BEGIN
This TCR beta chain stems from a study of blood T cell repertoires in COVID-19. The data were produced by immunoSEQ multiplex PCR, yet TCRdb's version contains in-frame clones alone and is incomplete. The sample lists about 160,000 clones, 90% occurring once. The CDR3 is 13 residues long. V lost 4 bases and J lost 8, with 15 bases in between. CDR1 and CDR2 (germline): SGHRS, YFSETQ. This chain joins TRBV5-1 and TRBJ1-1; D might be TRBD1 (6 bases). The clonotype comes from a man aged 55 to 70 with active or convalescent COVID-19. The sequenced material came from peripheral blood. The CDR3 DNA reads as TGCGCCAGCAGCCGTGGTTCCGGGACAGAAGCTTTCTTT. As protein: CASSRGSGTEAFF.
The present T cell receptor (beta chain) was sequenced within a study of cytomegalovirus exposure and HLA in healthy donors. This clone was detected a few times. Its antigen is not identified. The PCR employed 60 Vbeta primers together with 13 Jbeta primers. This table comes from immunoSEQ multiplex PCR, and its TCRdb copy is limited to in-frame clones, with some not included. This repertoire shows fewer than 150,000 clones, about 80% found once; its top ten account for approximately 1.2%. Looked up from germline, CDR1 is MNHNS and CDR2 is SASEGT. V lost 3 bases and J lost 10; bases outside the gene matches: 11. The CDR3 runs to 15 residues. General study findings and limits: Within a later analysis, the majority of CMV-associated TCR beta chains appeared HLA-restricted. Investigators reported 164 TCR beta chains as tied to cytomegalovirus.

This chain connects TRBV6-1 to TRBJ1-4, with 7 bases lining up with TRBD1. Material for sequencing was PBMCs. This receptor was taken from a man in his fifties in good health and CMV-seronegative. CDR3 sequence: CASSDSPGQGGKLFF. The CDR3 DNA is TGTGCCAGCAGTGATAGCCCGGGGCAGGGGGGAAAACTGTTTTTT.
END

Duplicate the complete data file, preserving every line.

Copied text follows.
This TCR beta chain stems from a study of blood T cell repertoires in COVID-19. The data were produced by immunoSEQ multiplex PCR, yet TCRdb's version contains in-frame clones alone and is incomplete. The sample lists about 160,000 clones, 90% occurring once. The CDR3 is 13 residues long. V lost 4 bases and J lost 8, with 15 bases in between. CDR1 and CDR2 (germline): SGHRS, YFSETQ. This chain joins TRBV5-1 and TRBJ1-1; D might be TRBD1 (6 bases). The clonotype comes from a man aged 55 to 70 with active or convalescent COVID-19. The sequenced material came from peripheral blood. The CDR3 DNA reads as TGCGCCAGCAGCCGTGGTTCCGGGACAGAAGCTTTCTTT. As protein: CASSRGSGTEAFF.
The present T cell receptor (beta chain) was sequenced within a study of cytomegalovirus exposure and HLA in healthy donors. This clone was detected a few times. Its antigen is not identified. The PCR employed 60 Vbeta primers together with 13 Jbeta primers. This table comes from immunoSEQ multiplex PCR, and its TCRdb copy is limited to in-frame clones, with some not included. This repertoire shows fewer than 150,000 clones, about 80% found once; its top ten account for approximately 1.2%. Looked up from germline, CDR1 is MNHNS and CDR2 is SASEGT. V lost 3 bases and J lost 10; bases outside the gene matches: 11. The CDR3 runs to 15 residues. General study findings and limits: Within a later analysis, the majority of CMV-associated TCR beta chains appeared HLA-restricted. Investigators reported 164 TCR beta chains as tied to cytomegalovirus.

This chain connects TRBV6-1 to TRBJ1-4, with 7 bases lining up with TRBD1. Material for sequencing was PBMCs. This receptor was taken from a man in his fifties in good health and CMV-seronegative. CDR3 sequence: CASSDSPGQGGKLFF. The CDR3 DNA is TGTGCCAGCAGTGATAGCCCGGGGCAGGGGGGAAAACTGTTTTTT.